Can we continue to feed the world while doing less harm?
Can we continue to feed the world while doing less harm?
[Editor's note: This is part of a month-long series on food sustainability by Marc Gunther.]
I’ve just returned from the Monterey Bay Aquarium’s Cooking for Solutions conference feeling optimistic about the potential to change the way we grow food, cook and eat. Maybe it’s the wine, the seafood and the wonderful fruits and vegetables (fried artichokes!) from nearby California farms, but I don’t think so. More likely it’s the passion that food reformers bring to their work -- and my sense that more people are coming to understand that we need to get smarter about how our food is produced. Our food system is depleting the earth’s resources and making us sick, even as a billion people around the world go hungry. It’s got to change, and it can change; so long as we don’t get distracted by small questions about food and lose sight of the big ones.
Take the brouhaha over labeling food containing genetically-modified organisms, or GMOs. A national petition drive to get the FDA to require labels for GMOs has collected more than one million signatures, as well as a ballot initiative in California to require labels. What, exactly, will these campaigns accomplish? There’s a broad scientific consensus that GMOs are no worse (or better) for human health than crops developed using traditional breeding methods.
Then there’s the discussion about “food miles” and eating local. The USDA promotes farmers’ markets and a Know Your Farmer program. Walmart is buying more local food. But to what end? Shipping food, even long distances, accounts for only a fraction of agriculture’s environmental footprint. And there’s nothing “green” about driving a truck 50 or 70 miles to take a few bushels of fruits and vegetables to a suburban farmer’s market.
Now, before you get annoyed with me, let’s stipulate that transparency is laudable, that “local” tends to be fresher than “global” and that browsing around a farmer’s markets is a pleasant way to pass time on a weekend morning. But the big question about food is this: how can agriculture meet the world’s growing need for food while doing less environmental harm? That was the topic of an excellent presentation in Monterey by Jonathan Foley, an ecology professor and the director of the Institute of the Environment at the University of Minnesota.
“We’re running out of everything,” Foley said. “Agriculture uses up a planet’s worth of land, a planet’s worth of water and agriculture is the single biggest contributor to greenhouse gas emissions. If you want to solve climate change you absolutely have to address agriculture and its emissions. It’s huge.”
Right now, farmers grow enough to feed the world’s seven billion people. The reasons why so many don’t get enough to eat have more to do with poverty, waste and distribution than absolute shortages of food. But to feed a population that’s expected to grow to nine or 10 billion by 2050 and, more importantly, to satisfy the demands of a growing middle class, food production will have to double if current trends continue.
“We’ve got two billion more people coming to dinner,” Foley said. “I don’t know about you, but I don’t have that many card tables.” The bigger problem, he said, is that a few billion more people will become wealthier and -- again, if today’s trends continue -- they will want a diet with more meat. Says Foley: “They’re looking at the menu and saying, ‘I think I’ll have the filet mignon.’ ”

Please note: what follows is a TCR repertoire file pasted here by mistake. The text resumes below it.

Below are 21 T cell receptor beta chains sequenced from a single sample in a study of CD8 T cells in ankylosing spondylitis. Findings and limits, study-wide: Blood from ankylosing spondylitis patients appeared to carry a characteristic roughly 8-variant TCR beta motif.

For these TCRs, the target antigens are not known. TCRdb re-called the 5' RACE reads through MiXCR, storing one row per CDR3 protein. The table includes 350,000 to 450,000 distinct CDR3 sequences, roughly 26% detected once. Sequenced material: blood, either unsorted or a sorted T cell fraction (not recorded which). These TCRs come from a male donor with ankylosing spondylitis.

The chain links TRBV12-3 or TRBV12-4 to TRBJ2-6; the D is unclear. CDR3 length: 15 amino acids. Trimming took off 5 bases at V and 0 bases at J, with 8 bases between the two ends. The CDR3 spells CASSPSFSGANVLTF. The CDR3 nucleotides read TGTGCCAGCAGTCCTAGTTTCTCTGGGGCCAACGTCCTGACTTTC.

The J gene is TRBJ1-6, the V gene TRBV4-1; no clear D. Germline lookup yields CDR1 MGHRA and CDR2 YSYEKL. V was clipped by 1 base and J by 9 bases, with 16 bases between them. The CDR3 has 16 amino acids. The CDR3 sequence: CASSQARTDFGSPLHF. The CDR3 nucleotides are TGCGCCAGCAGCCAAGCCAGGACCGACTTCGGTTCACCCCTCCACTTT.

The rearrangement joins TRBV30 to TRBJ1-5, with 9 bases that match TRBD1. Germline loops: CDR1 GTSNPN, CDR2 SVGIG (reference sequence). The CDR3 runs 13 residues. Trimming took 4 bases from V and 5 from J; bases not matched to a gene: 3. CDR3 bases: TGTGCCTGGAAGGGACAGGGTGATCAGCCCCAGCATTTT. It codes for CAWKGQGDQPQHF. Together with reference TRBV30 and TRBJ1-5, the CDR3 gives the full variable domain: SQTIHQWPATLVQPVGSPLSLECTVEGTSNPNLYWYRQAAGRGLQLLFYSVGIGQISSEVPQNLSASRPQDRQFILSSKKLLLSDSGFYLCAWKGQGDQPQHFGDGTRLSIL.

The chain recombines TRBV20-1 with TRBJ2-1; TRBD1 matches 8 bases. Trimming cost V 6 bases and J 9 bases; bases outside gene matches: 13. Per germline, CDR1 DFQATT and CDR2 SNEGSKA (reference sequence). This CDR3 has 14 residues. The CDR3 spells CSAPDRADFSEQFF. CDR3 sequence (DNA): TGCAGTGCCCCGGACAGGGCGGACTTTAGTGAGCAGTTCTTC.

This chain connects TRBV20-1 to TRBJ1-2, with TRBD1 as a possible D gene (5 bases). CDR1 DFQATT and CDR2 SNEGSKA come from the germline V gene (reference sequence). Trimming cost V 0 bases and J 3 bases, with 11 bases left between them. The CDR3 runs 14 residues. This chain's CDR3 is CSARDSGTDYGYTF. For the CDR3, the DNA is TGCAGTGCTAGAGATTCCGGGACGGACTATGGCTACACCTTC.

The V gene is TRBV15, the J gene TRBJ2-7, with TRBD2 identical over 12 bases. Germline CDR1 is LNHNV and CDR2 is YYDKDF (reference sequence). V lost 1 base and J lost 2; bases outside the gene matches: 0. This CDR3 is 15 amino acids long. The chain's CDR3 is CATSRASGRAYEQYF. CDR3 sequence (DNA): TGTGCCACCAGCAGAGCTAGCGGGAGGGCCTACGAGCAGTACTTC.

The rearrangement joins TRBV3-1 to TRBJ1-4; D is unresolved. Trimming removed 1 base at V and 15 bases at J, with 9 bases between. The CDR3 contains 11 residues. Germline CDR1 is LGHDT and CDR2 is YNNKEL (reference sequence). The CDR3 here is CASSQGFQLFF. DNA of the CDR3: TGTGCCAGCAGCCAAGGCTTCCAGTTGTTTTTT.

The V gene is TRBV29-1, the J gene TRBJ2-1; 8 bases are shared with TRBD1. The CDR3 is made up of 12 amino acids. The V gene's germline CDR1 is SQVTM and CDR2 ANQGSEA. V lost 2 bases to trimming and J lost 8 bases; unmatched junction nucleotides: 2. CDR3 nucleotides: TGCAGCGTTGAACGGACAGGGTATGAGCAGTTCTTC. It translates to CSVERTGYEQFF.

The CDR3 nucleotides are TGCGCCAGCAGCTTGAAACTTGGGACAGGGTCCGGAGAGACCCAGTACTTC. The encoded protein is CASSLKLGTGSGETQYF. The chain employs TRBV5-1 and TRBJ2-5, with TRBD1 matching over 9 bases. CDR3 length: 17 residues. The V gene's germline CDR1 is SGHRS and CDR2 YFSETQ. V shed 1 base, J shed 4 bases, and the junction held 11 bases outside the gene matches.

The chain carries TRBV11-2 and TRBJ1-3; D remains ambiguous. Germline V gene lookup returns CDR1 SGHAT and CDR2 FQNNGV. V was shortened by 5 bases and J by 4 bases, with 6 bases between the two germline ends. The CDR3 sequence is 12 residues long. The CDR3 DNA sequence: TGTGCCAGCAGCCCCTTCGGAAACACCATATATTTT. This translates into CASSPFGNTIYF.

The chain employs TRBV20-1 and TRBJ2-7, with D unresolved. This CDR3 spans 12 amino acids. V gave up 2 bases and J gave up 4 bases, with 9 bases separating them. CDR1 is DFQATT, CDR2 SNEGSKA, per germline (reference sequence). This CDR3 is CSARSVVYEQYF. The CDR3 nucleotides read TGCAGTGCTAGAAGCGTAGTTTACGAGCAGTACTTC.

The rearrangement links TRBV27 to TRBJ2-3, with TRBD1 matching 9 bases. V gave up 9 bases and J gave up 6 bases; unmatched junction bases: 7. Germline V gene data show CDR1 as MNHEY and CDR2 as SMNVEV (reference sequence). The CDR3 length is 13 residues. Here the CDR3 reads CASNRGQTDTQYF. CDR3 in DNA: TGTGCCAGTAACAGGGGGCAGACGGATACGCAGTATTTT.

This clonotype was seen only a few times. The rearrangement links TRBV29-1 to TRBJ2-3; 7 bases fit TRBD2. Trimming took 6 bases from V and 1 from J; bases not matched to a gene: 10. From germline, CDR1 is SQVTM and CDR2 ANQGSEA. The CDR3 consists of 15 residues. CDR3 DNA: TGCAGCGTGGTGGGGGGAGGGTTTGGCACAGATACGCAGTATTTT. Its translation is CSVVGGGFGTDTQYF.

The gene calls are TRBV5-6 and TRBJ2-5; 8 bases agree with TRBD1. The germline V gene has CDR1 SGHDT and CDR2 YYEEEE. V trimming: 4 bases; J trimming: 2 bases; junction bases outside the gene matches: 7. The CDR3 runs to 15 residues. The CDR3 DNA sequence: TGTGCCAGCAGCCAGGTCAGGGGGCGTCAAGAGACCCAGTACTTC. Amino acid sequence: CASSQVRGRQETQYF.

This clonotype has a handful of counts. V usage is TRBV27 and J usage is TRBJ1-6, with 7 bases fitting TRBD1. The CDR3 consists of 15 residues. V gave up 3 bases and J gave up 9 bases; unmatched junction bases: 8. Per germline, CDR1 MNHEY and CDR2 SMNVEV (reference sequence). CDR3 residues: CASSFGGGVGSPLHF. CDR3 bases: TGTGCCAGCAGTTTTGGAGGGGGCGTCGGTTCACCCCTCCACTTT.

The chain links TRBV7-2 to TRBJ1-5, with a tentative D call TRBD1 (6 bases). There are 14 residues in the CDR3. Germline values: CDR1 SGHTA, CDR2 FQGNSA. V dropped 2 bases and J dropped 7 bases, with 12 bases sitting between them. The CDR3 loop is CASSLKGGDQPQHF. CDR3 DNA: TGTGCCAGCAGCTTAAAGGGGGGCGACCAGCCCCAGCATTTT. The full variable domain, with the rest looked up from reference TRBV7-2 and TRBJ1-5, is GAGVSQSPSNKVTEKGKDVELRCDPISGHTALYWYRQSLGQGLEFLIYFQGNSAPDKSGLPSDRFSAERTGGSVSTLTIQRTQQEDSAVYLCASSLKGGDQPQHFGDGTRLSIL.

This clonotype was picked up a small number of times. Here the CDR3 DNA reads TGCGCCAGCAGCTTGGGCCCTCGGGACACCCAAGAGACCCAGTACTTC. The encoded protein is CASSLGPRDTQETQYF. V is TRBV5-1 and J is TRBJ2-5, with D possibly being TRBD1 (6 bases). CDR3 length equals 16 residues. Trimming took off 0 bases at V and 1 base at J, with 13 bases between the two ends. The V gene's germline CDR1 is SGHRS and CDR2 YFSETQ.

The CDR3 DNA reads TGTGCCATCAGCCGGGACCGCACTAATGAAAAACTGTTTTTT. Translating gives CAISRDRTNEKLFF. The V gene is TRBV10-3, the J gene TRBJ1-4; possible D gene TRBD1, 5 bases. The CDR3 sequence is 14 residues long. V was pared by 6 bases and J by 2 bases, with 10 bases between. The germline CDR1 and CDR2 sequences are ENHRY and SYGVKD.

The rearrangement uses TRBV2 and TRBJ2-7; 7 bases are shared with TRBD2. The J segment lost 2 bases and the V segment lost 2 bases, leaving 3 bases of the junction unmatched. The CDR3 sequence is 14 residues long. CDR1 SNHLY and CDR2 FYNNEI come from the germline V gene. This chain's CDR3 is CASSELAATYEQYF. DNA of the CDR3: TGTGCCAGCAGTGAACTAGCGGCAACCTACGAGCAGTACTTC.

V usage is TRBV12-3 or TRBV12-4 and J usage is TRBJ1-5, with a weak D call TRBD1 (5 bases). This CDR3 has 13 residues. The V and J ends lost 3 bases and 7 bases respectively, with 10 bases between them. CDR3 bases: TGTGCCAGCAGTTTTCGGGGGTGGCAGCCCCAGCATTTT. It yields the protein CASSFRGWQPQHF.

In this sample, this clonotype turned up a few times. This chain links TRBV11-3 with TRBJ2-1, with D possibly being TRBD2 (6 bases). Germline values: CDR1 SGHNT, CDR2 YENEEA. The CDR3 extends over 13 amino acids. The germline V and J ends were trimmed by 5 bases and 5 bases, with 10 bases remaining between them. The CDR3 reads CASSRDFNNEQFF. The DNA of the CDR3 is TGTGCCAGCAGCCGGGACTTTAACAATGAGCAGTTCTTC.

So what’s to be done? In his talk, and in a 2011 paper in Nature titled “Solutions for a cultivated planet”, Foley laid out these broad strategies to attack the problems of food security and environmental sustainability:
Stop deforestation: “This is the single most important thing we can do for the environment,” he said. Clearing tropical forests to grow soy or palm has major negative effects on biodiversity and GHG emissions and, he notes, delivers only small food production benefits.
Grow more food on less land: This doesn’t necessarily require breakthroughs in agricultural technology or productivity, though they would help. What’s needed is to bring the best available farming methods, whether organic or conventional, to places where yields are low. “Across Africa, there are huge opportunities to produce yield with agro-ecological methods or green revolution methods,” Foley said. Interestingly, Foley said GMOs are not improving yields, except in India for cotton. They’re “not feeding the world’s poor yet,” he said.
Deliver more food with less water and chemicals. In Israel, farmers generate calories using one-tenth the water used on average by the world’s farmers. By contrast, farmers in India use 10 times as much water as the average farmer. Subsidized water in the U.S. also leads to waste. “We have consumed the entire Colorado River,” Foley said. “It’s gone. One of America’s great rivers.” And some farmers use too much fertilizer, wasting energy and polluting water, while others don’t deploy enough nutrients.
Increase food delivery by reducing waste and changing diet. This means growing less corn for biofuels, throwing away less food and reducing our consumption of meat. In the Nature article, Foley and his colleagues write: “We can increase food availability (in terms of calories, protein and critical nutrients) by shifting crop production away from livestock feed, bioenergy crops and other nonfood applications.” This where we all can make a difference, by eating less meat.
What I like about Jon is the pragmatic way he thinks and talks about food.
So often the conversation about food is personal, emotional and ideological. That’s fine when it fuels the passion around food politics. But solutions need to be driven by science, not ideology.